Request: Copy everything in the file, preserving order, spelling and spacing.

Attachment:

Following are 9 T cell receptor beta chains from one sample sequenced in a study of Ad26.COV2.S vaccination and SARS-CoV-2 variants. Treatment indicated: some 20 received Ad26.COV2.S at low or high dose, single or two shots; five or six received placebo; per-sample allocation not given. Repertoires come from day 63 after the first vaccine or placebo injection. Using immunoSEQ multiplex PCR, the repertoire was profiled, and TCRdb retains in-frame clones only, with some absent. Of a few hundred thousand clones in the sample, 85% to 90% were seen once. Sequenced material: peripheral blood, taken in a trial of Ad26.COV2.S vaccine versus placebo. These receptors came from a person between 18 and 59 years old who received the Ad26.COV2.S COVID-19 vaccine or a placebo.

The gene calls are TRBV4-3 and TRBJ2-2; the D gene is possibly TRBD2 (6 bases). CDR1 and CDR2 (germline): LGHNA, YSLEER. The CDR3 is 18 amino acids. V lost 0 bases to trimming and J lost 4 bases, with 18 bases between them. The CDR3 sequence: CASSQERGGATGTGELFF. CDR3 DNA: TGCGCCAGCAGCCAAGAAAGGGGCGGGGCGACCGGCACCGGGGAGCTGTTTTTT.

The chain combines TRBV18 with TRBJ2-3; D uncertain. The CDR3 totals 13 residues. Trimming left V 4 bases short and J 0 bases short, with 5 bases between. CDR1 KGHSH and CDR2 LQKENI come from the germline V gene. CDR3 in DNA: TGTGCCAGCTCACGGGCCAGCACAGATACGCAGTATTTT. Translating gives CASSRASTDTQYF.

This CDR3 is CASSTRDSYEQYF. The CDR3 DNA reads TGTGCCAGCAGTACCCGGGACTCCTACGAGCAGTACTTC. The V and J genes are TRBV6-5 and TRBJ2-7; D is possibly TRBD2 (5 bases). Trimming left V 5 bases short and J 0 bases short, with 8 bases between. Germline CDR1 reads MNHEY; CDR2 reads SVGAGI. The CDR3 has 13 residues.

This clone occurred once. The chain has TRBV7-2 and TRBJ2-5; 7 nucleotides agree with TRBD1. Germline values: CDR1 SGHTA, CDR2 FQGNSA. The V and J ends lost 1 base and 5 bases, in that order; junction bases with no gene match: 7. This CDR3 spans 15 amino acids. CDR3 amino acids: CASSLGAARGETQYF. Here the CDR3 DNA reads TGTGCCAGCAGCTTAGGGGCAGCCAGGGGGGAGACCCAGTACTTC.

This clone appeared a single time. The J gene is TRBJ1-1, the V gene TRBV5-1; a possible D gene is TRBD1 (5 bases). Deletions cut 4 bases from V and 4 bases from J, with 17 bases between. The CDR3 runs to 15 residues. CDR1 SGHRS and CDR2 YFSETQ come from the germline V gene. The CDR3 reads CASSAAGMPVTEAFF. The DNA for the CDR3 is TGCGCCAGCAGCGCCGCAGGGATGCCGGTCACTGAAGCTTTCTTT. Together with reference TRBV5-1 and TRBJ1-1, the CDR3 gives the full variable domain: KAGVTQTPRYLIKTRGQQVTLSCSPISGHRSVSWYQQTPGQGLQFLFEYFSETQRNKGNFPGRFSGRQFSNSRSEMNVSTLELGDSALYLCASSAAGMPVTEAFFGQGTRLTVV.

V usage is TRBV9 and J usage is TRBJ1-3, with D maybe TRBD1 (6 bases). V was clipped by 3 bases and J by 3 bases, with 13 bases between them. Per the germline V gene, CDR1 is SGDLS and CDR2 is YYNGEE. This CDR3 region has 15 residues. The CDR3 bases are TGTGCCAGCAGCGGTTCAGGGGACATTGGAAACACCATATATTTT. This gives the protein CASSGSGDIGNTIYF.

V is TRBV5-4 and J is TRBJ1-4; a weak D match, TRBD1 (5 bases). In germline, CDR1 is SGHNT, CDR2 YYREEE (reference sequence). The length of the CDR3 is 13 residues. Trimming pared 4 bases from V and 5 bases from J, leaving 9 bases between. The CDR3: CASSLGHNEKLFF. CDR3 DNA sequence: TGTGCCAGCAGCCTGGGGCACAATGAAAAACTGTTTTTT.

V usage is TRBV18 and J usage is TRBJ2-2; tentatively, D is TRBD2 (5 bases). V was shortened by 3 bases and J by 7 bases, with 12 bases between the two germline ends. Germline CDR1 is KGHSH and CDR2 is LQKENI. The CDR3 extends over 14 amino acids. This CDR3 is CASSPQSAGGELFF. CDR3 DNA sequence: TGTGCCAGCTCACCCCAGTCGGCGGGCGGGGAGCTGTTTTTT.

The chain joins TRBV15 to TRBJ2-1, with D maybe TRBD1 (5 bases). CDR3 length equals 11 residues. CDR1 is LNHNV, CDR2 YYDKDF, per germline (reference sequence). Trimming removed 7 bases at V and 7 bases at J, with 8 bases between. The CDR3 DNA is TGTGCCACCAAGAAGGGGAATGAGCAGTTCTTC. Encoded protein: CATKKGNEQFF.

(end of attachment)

Following are 9 T cell receptor beta chains from one sample sequenced in a study of Ad26.COV2.S vaccination and SARS-CoV-2 variants. Treatment indicated: some 20 received Ad26.COV2.S at low or high dose, single or two shots; five or six received placebo; per-sample allocation not given. Repertoires come from day 63 after the first vaccine or placebo injection. Using immunoSEQ multiplex PCR, the repertoire was profiled, and TCRdb retains in-frame clones only, with some absent. Of a few hundred thousand clones in the sample, 85% to 90% were seen once. Sequenced material: peripheral blood, taken in a trial of Ad26.COV2.S vaccine versus placebo. These receptors came from a person between 18 and 59 years old who received the Ad26.COV2.S COVID-19 vaccine or a placebo.

The gene calls are TRBV4-3 and TRBJ2-2; the D gene is possibly TRBD2 (6 bases). CDR1 and CDR2 (germline): LGHNA, YSLEER. The CDR3 is 18 amino acids. V lost 0 bases to trimming and J lost 4 bases, with 18 bases between them. The CDR3 sequence: CASSQERGGATGTGELFF. CDR3 DNA: TGCGCCAGCAGCCAAGAAAGGGGCGGGGCGACCGGCACCGGGGAGCTGTTTTTT.

The chain combines TRBV18 with TRBJ2-3; D uncertain. The CDR3 totals 13 residues. Trimming left V 4 bases short and J 0 bases short, with 5 bases between. CDR1 KGHSH and CDR2 LQKENI come from the germline V gene. CDR3 in DNA: TGTGCCAGCTCACGGGCCAGCACAGATACGCAGTATTTT. Translating gives CASSRASTDTQYF.

This CDR3 is CASSTRDSYEQYF. The CDR3 DNA reads TGTGCCAGCAGTACCCGGGACTCCTACGAGCAGTACTTC. The V and J genes are TRBV6-5 and TRBJ2-7; D is possibly TRBD2 (5 bases). Trimming left V 5 bases short and J 0 bases short, with 8 bases between. Germline CDR1 reads MNHEY; CDR2 reads SVGAGI. The CDR3 has 13 residues.

This clone occurred once. The chain has TRBV7-2 and TRBJ2-5; 7 nucleotides agree with TRBD1. Germline values: CDR1 SGHTA, CDR2 FQGNSA. The V and J ends lost 1 base and 5 bases, in that order; junction bases with no gene match: 7. This CDR3 spans 15 amino acids. CDR3 amino acids: CASSLGAARGETQYF. Here the CDR3 DNA reads TGTGCCAGCAGCTTAGGGGCAGCCAGGGGGGAGACCCAGTACTTC.

This clone appeared a single time. The J gene is TRBJ1-1, the V gene TRBV5-1; a possible D gene is TRBD1 (5 bases). Deletions cut 4 bases from V and 4 bases from J, with 17 bases between. The CDR3 runs to 15 residues. CDR1 SGHRS and CDR2 YFSETQ come from the germline V gene. The CDR3 reads CASSAAGMPVTEAFF. The DNA for the CDR3 is TGCGCCAGCAGCGCCGCAGGGATGCCGGTCACTGAAGCTTTCTTT. Together with reference TRBV5-1 and TRBJ1-1, the CDR3 gives the full variable domain: KAGVTQTPRYLIKTRGQQVTLSCSPISGHRSVSWYQQTPGQGLQFLFEYFSETQRNKGNFPGRFSGRQFSNSRSEMNVSTLELGDSALYLCASSAAGMPVTEAFFGQGTRLTVV.

V usage is TRBV9 and J usage is TRBJ1-3, with D maybe TRBD1 (6 bases). V was clipped by 3 bases and J by 3 bases, with 13 bases between them. Per the germline V gene, CDR1 is SGDLS and CDR2 is YYNGEE. This CDR3 region has 15 residues. The CDR3 bases are TGTGCCAGCAGCGGTTCAGGGGACATTGGAAACACCATATATTTT. This gives the protein CASSGSGDIGNTIYF.

V is TRBV5-4 and J is TRBJ1-4; a weak D match, TRBD1 (5 bases). In germline, CDR1 is SGHNT, CDR2 YYREEE (reference sequence). The length of the CDR3 is 13 residues. Trimming pared 4 bases from V and 5 bases from J, leaving 9 bases between. The CDR3: CASSLGHNEKLFF. CDR3 DNA sequence: TGTGCCAGCAGCCTGGGGCACAATGAAAAACTGTTTTTT.

V usage is TRBV18 and J usage is TRBJ2-2; tentatively, D is TRBD2 (5 bases). V was shortened by 3 bases and J by 7 bases, with 12 bases between the two germline ends. Germline CDR1 is KGHSH and CDR2 is LQKENI. The CDR3 extends over 14 amino acids. This CDR3 is CASSPQSAGGELFF. CDR3 DNA sequence: TGTGCCAGCTCACCCCAGTCGGCGGGCGGGGAGCTGTTTTTT.

The chain joins TRBV15 to TRBJ2-1, with D maybe TRBD1 (5 bases). CDR3 length equals 11 residues. CDR1 is LNHNV, CDR2 YYDKDF, per germline (reference sequence). Trimming removed 7 bases at V and 7 bases at J, with 8 bases between. The CDR3 DNA is TGTGCCACCAAGAAGGGGAATGAGCAGTTCTTC. Encoded protein: CATKKGNEQFF.